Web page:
TCU Faculty Compensation Analysis Across Nationally-Ranked Private Universities

I currently serve as the chair of the Faculty Relations Committee, which is a subcommittee of the TCU Faculty Senate. I also serve as a member of the University Compensation Advisory Committee (UCAC). Earlier this year, TCU’s Chancellor visited UCAC  and indicated that TCU’s current employee benefits package is “too rich to be sustainable,” and charged us with developing a benefits package for future employees that is both fiscally sustainable and competitive.

In response to this charge, I and the Faculty Relations Committee prepared this report, which examines TCU’s faculty compensation levels (both salary and benefits) across private universities nationally ranked by US News and World Report. If you want a one-page summary of the report, you can find that on the first page.

On November 7, 2019, the TCU Faculty Senate endorsed this report by vote with the following statement: “The TCU Faculty Senate endorses the Faculty Relations Committee’s Compensation Analysis Report as evidence that (a) TCU’s benefits are not too rich and that (b) to be competitive, compensation levels should not be reduced for current or future faculty.”

I offer this here because many have expressed interest in the report. I hope that we can all work together to be good stewards of TCU’s resources and to make TCU the best place it can be.

TCU Faculty Relations Committee Compensation Analysis Report

Call for Special Issue of Communication Monographs: “Theorizing Social Media”

Guest Editor: Dr. Andrew M. Ledbetter
Texas Christian University

Communication Monographs invites submissions for a special issue on theorizing social media. As a term, “social media” encompasses a broad range of technologies, but for the purposes of this special issue, we use Ellison and boyd’s (2013) definition of social network sites as a starting point: “a networked communication platform in which participants 1) have uniquely identifiable profiles that consist of user-supplied content, content provided by other users, and/or system-level data; 2) can publicly articulate connections that can be viewed and traversed by others; and 3) can consume, produce, and/or interact with streams of user-generated content provided by their connections on the site” (p. 158). Although social media encompasses a range of technologies beyond social network sites proper, the purpose of this special issue is to consider and theorize those technologies that constitute “social media” apps and websites in popular discourse. As social media enjoys widespread use yet receives significant public concern, the time is ripe for communication scholars to develop and refine theoretical approaches to social media.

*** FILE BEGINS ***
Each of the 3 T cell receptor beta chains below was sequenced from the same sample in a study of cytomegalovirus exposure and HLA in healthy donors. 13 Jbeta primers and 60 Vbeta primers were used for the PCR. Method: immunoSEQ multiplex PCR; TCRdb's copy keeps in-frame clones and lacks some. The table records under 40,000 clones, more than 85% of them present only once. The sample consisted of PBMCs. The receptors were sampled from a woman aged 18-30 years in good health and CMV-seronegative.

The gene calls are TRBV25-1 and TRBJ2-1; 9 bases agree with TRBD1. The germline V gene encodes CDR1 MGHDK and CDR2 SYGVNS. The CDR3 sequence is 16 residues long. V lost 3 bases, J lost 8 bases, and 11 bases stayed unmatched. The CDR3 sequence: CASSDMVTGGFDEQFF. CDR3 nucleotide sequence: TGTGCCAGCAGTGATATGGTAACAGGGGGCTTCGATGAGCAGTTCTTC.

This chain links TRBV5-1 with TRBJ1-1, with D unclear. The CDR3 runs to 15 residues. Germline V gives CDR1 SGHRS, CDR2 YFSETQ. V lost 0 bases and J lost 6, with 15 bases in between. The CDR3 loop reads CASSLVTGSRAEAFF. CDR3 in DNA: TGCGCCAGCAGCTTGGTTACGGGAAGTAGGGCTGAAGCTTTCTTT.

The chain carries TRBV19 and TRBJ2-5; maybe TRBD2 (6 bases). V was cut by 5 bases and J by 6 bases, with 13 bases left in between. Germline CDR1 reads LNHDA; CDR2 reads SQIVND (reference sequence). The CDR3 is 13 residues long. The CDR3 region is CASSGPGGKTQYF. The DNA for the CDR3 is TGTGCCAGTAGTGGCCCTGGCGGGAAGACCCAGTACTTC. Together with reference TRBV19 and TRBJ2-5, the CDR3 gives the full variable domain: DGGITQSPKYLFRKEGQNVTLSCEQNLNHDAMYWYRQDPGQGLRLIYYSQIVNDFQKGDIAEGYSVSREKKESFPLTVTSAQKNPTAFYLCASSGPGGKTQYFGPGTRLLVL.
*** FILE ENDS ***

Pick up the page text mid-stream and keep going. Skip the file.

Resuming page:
Submitted manuscripts should accomplish at least one of three aims. First, submissions may develop new theoretical approaches to social media (or continue to advance nascent theoretical approaches). Second, submissions may refine existing theories of online communication in light of the nature of social media. Third, submissions may use social media to extend or alter theories developed in non-technological/offline contexts. All submissions should use empirical data to pursue one or more of these theoretical goals. So long as the work contributes meaningfully to the theorizing of social media, we welcome submissions across diverse contextual areas and methodological approaches in the communication discipline, including but not limited to interpersonal and relational communication, organizational and group communication, health communication, family communication, communication and technology, mass communication, political communication, language and social interaction, intercultural communication, cultural studies, and rhetorical field studies.

Submissions may begin on January 1, 2020 and should be submitted online at Communication Monograph’s Manuscript Central site http://www.mc.manuscriptcentral.com/rcmm. New users should first create an account. Once a user is logged onto the site, submissions should be made via the Author Center. Authors should take special care to format their documents in MS-word in a PC-compatible version. Questions about the special issue should be directed to the guest editor at a.ledbetter@tcu.edu. All other questions related to the journal, its editorial policies, or the submission process can be directed to the editor at cm@tcu.edu or at p.schrodt@tcu.edu

Deadline for submission: April 15, 2020

Ellison, N. B. & boyd, d. (2013). Sociality through social network sites. In W. H. Dutton’s (Ed.), The Oxford Handbook of Internet Studies (pp. 151-172). Oxford, UK: Oxford University Press.

PDF version of the call: Theorizing Social Media